MAEBASHI, Japan -- NSK Ltd., a Japanese auto supplier best known for its ball bearings, sees a big future in electric power steering as carmakers rush to boost fuel economy.
But its engineers are avoiding steer-by-wire technology now coming to market. Instead, they will stick to the basics and roll out new computer tweaks that make steering safer.
Sales of electric power steering will soar, they say. Worldwide deployment will skyrocket 72 percent to 79 million vehicles in 2018 from 46 million in 2013, NSK says.
Assuming NSK merely keeps its 20 percent global market share in the technology, its sales of electric power steering should leap about 74 percent to around 16 million units a year in that five-year period.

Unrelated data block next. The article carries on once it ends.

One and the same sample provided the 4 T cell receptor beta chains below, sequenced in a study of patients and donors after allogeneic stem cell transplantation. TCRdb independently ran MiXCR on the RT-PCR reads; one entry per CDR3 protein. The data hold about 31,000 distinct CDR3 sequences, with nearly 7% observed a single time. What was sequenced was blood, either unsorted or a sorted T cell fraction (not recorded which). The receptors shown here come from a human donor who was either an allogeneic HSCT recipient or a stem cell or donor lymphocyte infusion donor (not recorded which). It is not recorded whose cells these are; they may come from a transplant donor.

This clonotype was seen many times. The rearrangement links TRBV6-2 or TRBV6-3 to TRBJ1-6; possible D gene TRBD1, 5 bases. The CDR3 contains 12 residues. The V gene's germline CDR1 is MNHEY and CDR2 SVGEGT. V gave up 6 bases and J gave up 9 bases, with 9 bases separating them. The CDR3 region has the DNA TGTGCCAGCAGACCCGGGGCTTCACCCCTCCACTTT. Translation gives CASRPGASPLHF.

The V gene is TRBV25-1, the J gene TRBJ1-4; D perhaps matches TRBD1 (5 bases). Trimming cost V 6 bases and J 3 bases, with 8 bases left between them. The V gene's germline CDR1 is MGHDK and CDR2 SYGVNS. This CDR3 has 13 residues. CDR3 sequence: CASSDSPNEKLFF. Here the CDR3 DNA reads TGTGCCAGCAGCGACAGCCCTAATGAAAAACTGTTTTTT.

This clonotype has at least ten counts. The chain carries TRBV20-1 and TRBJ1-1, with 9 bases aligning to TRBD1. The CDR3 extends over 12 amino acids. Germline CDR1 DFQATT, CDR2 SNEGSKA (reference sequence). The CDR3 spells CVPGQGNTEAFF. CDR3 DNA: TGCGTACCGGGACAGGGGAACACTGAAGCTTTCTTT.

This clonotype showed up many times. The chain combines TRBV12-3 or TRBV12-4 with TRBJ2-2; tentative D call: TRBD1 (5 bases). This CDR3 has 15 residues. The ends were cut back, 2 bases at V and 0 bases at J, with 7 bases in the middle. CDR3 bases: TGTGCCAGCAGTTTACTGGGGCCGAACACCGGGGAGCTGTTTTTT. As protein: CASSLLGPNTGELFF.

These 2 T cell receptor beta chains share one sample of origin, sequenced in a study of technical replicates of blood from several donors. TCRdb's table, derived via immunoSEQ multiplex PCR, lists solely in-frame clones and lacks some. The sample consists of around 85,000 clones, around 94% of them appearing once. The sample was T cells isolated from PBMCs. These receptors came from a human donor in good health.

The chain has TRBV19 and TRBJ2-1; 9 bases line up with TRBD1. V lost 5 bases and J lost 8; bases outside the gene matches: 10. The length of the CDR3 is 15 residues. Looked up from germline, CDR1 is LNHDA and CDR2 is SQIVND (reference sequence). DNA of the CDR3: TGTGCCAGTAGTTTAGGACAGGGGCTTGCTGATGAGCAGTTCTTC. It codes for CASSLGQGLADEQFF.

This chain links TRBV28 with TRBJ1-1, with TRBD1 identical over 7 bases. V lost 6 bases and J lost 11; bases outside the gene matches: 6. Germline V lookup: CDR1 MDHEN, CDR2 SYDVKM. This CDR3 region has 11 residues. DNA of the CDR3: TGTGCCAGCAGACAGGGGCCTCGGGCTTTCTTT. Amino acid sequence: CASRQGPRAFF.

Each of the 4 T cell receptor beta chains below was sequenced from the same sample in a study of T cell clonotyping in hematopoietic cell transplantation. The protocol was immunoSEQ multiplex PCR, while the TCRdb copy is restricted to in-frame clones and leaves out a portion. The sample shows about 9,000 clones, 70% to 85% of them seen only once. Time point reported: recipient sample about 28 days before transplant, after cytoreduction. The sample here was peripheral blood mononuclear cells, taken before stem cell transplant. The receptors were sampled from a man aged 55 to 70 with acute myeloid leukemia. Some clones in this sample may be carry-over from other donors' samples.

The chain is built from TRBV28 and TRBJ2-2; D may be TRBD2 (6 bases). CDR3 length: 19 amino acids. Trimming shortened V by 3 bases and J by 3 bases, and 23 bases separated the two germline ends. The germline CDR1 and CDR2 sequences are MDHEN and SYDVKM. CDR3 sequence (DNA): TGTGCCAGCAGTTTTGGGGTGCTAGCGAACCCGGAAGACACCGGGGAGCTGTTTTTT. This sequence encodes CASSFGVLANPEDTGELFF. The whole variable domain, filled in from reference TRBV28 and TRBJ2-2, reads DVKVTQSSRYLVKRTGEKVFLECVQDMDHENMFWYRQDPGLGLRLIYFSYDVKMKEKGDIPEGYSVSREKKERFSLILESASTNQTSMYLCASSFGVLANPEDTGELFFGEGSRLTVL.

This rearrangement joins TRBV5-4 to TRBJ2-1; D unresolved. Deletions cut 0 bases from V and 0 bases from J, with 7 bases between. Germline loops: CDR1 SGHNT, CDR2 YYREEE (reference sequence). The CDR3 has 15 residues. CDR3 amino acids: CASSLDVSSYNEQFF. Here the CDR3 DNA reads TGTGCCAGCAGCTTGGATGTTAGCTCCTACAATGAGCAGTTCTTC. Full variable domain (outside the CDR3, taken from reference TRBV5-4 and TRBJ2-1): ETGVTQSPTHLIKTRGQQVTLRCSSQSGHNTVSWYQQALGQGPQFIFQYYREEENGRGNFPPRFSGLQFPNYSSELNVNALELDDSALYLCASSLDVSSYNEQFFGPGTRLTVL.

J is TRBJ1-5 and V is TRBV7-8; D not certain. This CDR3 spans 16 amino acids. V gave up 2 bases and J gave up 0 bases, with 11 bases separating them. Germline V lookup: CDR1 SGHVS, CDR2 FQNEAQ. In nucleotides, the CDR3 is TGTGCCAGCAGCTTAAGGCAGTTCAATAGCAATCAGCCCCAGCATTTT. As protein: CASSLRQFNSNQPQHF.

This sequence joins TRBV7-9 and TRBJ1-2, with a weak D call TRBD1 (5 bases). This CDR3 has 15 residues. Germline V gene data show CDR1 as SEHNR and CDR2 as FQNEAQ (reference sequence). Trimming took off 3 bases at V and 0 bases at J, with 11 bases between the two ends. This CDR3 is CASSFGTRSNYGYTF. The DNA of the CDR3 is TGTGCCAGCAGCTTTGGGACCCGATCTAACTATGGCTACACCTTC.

Electric power steering uses no hydraulics. Instead, an electric motor, cued by signals from the steering wheel, turns the wheels.
Globally, electric power steering will take the lion's share of steering applications. Today, it accounts for 58 percent of the world market, with traditional hydraulic power steering still being the go-to solution for emerging markets and big vehicles.
But global penetration should climb to 80 percent in the fiscal year ending March 31, 2018, the Japanese company predicts.
Even in North America, just 59 percent of vehicles today are equipped with electric power steering. But that will soar to 89 percent in the next four years, as automakers seek to reduce the load on the engine and as electric power steering improves to handle bigger vehicles, NSK forecasts.
NSK's rivals for electric power steering contracts include Nexteer Automotive and TRW Automotive of the United States, ZF Friedrichshafen AG of Germany and Japan's JTEKT Corp.